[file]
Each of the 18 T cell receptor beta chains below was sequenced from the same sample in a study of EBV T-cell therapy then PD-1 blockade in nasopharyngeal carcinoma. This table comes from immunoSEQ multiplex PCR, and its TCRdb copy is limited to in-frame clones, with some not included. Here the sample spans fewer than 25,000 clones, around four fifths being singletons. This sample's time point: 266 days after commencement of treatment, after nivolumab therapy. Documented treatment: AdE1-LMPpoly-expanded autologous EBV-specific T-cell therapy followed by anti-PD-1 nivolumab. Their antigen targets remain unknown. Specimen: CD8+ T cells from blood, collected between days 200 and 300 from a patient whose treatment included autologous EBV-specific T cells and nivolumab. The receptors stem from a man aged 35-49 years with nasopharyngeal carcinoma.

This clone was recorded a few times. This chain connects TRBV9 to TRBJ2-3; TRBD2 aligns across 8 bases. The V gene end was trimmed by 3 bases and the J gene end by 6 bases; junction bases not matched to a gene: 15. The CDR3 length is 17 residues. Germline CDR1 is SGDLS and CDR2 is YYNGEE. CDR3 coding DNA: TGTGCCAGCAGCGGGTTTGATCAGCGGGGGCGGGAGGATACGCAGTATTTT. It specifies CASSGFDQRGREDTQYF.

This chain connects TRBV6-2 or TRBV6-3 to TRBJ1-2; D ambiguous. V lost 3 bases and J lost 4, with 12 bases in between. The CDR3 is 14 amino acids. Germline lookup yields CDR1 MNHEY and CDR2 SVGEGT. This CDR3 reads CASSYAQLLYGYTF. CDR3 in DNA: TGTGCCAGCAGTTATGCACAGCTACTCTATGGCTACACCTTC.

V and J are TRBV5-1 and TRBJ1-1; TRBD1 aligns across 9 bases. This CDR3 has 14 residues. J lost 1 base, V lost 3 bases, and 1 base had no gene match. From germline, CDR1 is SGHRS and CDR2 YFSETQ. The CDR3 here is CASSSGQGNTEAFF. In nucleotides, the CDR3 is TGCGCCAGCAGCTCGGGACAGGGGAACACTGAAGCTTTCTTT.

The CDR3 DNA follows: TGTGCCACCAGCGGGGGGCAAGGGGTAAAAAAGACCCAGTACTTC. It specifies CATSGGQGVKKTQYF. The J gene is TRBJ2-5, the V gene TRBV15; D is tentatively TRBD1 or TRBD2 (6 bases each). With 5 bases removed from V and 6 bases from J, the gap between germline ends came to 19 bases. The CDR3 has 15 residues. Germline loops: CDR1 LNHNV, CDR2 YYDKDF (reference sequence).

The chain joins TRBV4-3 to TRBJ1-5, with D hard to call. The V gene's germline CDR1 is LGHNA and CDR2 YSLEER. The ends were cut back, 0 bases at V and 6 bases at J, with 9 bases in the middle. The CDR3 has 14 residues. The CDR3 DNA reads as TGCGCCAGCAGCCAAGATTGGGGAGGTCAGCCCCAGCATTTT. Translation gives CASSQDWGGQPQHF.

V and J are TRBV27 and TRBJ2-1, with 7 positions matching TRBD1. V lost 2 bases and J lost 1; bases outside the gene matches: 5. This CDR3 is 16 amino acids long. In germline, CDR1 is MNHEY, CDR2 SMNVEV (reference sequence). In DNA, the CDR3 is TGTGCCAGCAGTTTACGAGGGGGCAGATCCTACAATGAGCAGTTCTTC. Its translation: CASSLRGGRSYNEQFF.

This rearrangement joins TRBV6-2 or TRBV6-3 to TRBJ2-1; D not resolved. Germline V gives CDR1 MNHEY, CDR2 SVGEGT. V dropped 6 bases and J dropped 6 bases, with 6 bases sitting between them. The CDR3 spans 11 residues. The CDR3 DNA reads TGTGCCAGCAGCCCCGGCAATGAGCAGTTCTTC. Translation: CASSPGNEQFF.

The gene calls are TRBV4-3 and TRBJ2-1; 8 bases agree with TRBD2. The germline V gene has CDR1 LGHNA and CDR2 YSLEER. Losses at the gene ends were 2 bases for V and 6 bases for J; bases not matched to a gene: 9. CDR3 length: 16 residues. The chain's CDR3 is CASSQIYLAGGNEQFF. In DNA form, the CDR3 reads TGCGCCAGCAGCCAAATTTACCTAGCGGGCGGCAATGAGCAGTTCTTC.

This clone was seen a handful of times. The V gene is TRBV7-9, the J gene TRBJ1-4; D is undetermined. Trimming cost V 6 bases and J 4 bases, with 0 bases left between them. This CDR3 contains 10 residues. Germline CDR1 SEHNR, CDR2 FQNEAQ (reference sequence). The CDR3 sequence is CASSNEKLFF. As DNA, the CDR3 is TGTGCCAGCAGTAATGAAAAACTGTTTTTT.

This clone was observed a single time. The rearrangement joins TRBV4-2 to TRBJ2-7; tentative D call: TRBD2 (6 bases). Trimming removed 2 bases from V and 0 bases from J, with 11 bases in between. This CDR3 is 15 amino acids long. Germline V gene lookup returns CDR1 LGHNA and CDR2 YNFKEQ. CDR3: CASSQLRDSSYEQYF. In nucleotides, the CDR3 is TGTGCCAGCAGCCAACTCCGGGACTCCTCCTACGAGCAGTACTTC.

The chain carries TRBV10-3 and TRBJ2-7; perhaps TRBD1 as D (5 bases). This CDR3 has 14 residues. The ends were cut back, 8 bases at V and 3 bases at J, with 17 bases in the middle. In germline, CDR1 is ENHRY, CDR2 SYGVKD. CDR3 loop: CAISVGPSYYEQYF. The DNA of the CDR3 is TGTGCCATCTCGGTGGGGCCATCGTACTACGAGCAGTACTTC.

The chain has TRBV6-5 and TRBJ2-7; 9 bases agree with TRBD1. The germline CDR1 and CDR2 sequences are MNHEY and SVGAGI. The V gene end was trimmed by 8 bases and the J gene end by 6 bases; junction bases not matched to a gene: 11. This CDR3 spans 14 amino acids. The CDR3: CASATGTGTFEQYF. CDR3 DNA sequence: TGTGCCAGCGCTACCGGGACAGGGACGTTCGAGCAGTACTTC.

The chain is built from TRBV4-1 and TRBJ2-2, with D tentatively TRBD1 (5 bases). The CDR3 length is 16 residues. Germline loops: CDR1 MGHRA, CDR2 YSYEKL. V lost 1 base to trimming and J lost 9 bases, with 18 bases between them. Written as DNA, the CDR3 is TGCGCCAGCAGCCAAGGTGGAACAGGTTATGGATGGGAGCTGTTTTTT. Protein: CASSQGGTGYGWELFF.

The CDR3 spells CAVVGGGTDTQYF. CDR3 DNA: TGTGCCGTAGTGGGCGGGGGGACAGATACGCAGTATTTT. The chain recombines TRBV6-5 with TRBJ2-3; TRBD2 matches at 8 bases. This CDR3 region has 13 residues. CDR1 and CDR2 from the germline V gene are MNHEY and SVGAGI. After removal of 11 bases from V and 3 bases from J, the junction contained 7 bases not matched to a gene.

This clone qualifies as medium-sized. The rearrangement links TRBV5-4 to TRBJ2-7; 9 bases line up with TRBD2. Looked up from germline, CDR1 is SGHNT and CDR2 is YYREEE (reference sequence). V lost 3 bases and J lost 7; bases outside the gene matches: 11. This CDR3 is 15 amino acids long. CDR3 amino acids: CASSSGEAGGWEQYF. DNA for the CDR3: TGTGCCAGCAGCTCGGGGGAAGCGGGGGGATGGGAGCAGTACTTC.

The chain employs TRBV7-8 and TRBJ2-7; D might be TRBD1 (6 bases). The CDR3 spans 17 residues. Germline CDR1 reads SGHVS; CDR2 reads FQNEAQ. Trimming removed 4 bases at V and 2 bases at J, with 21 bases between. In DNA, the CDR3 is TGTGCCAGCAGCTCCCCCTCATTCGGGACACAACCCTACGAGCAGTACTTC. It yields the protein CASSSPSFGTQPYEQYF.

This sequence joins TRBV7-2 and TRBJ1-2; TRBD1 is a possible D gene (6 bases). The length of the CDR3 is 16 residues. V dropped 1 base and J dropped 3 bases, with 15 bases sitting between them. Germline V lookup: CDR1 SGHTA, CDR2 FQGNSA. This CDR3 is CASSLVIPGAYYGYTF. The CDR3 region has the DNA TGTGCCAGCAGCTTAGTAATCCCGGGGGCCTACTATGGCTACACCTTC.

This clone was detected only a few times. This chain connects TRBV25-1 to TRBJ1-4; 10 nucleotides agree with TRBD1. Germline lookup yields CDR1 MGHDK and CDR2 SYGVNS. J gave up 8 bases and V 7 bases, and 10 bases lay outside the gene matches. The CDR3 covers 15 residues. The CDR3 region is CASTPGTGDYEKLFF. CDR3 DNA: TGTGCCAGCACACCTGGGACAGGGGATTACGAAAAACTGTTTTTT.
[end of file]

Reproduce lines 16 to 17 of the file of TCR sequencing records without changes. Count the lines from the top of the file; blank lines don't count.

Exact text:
This clone qualifies as medium-sized. The rearrangement links TRBV5-4 to TRBJ2-7; 9 bases line up with TRBD2. Looked up from germline, CDR1 is SGHNT and CDR2 is YYREEE (reference sequence). V lost 3 bases and J lost 7; bases outside the gene matches: 11. This CDR3 is 15 amino acids long. CDR3 amino acids: CASSSGEAGGWEQYF. DNA for the CDR3: TGTGCCAGCAGCTCGGGGGAAGCGGGGGGATGGGAGCAGTACTTC.

The chain employs TRBV7-8 and TRBJ2-7; D might be TRBD1 (6 bases). The CDR3 spans 17 residues. Germline CDR1 reads SGHVS; CDR2 reads FQNEAQ. Trimming removed 4 bases at V and 2 bases at J, with 21 bases between. In DNA, the CDR3 is TGTGCCAGCAGCTCCCCCTCATTCGGGACACAACCCTACGAGCAGTACTTC. It yields the protein CASSSPSFGTQPYEQYF.